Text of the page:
~a polarized system in which the major parties compete for donor dollars and base support, and, when in power, impose the policies favored by donors and base on the citizenry as a whole;

    ~a system wherein the trappings of democracy remain in place, but democratic norms are undermined and democratic institutions are severely weakened, primarily through the sharply increased and widespread influence of money in politics;

    ~a system wherein government officials, in unprecedented ways, abuse state power in order to aid their allies and disadvantage their adversaries;

    ~a system in which the considered preferences of the majority of citizens are ignored and abuses of power go well beyond those associated with traditional patronage.

    Competitive Authoritarianism is a plutocratic and oligarchical system. It thorougly corrupts the ideals, institutions and norms characteristic of an authentic democratic republic.

  19. Why should we U.S. voters see “unseemly-but-legal ‘corruption,’” everywhere? After all we have the best electoral system money can buy.

    What is the cause for alarm. Thanks to the Citizens United decision, the influence of money in politics is virtually unregulated. Corporations are legal persons and money is a mode of free speech. Campaigns are long amd expensive—and any attempt to limit the length of campaigns or curtail their costs is deemed a threat to the aforementioned freedom. Politicians must spend close to one-third of their time begging donors to fund their next campaign and must start doing so before the exhilaration of their latest electoral victory has subsided. Reform efforts within the Federal Election Commission, like so much else within the U.S. political system, are stymied by partisan obstructionism.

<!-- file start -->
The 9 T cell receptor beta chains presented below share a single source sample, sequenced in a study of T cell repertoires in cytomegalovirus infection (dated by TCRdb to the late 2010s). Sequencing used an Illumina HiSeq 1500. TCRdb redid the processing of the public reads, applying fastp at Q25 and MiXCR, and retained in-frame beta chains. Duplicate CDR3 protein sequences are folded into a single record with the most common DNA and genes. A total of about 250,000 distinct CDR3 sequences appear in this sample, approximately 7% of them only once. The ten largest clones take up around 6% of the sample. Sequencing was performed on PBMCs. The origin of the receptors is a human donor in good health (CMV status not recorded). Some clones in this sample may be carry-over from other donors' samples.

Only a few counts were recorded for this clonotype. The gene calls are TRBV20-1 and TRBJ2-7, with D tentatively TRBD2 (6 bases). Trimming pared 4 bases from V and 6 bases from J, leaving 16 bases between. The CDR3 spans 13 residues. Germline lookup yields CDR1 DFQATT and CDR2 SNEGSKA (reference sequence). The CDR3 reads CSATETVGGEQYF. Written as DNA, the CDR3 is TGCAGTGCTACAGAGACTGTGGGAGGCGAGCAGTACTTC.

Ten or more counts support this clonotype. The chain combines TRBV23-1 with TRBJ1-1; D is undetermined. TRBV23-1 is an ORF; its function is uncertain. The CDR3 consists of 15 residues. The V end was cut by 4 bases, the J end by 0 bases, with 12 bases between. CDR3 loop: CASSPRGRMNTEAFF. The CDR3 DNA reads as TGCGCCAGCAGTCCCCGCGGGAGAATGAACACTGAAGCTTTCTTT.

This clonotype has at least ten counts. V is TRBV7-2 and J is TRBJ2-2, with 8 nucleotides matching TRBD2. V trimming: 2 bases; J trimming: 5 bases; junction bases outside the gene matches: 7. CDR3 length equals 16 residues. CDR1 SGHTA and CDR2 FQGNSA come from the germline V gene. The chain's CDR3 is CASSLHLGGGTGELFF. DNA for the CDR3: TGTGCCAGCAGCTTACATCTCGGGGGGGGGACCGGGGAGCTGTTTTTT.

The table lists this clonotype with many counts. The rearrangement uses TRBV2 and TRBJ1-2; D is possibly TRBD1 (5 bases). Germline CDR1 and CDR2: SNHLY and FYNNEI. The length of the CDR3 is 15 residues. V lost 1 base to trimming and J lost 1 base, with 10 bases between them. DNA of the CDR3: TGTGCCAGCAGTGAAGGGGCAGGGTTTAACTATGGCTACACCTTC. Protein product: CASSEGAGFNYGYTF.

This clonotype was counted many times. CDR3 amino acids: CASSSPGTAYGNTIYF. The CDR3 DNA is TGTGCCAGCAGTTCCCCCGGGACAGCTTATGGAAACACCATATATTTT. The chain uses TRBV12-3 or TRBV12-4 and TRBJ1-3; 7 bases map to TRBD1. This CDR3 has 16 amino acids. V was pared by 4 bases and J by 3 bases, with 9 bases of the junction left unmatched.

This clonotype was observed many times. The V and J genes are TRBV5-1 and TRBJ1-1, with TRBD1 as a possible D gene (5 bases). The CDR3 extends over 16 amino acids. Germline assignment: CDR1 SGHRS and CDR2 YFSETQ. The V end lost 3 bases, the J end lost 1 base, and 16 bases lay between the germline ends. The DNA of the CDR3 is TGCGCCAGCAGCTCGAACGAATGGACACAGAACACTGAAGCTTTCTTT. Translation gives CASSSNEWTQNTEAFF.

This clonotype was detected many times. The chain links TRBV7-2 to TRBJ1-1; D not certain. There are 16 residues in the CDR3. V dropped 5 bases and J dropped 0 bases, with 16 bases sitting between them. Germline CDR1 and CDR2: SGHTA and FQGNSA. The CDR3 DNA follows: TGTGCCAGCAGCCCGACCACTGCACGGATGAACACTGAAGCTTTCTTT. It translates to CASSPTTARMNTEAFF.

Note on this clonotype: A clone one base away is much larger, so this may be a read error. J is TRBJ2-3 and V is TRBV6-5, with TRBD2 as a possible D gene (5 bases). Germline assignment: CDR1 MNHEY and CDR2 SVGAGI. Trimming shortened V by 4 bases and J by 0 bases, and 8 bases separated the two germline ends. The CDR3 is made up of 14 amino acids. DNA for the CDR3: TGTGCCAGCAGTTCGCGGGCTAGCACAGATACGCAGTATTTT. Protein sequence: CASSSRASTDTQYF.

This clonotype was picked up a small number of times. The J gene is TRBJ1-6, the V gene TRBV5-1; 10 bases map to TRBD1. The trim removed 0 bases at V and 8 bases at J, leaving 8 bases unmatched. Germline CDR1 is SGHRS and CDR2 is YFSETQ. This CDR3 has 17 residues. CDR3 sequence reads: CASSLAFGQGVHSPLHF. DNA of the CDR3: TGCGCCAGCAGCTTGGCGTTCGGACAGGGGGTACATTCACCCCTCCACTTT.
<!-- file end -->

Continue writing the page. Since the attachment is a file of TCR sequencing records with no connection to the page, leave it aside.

Apart from Russian interference in our elections, what’s not to like?

  20. Add to that list the 24/7 in-perpetuity "campaign-industrial-complex" that profiteer$$ and could not care less about democracy.

    Remember what the CEO of CBS said during the election: the media circus fixe$ the eyeball$ and the campaign ad$ makes all the stockholder$ laugh all the way to the bank. Money money money money.....

  21. In the US corruption is legalized. The influence of K Street is a huge contributor to a system of pushing through laws favorable to various interests including bribes via extravagant lunches, for example. In the Trump presidency, the emoluments clause is flagrantly ignored. Corrupt favoritism in the form of tax rules and other laws is a great contributor to our corrupt system, favoring some while ignoring the interests of the average American. The thing is that the Trump administration is making what has been business as usual more flagrant--ie, a new normal. Parts of the constitution have been outmoded for decades. Does it make sense today that North Dakota has the same 2 senators as New York? This would have been changed a long time ago if it were not for the fact that it favors certain interests at one time or another. I could go on.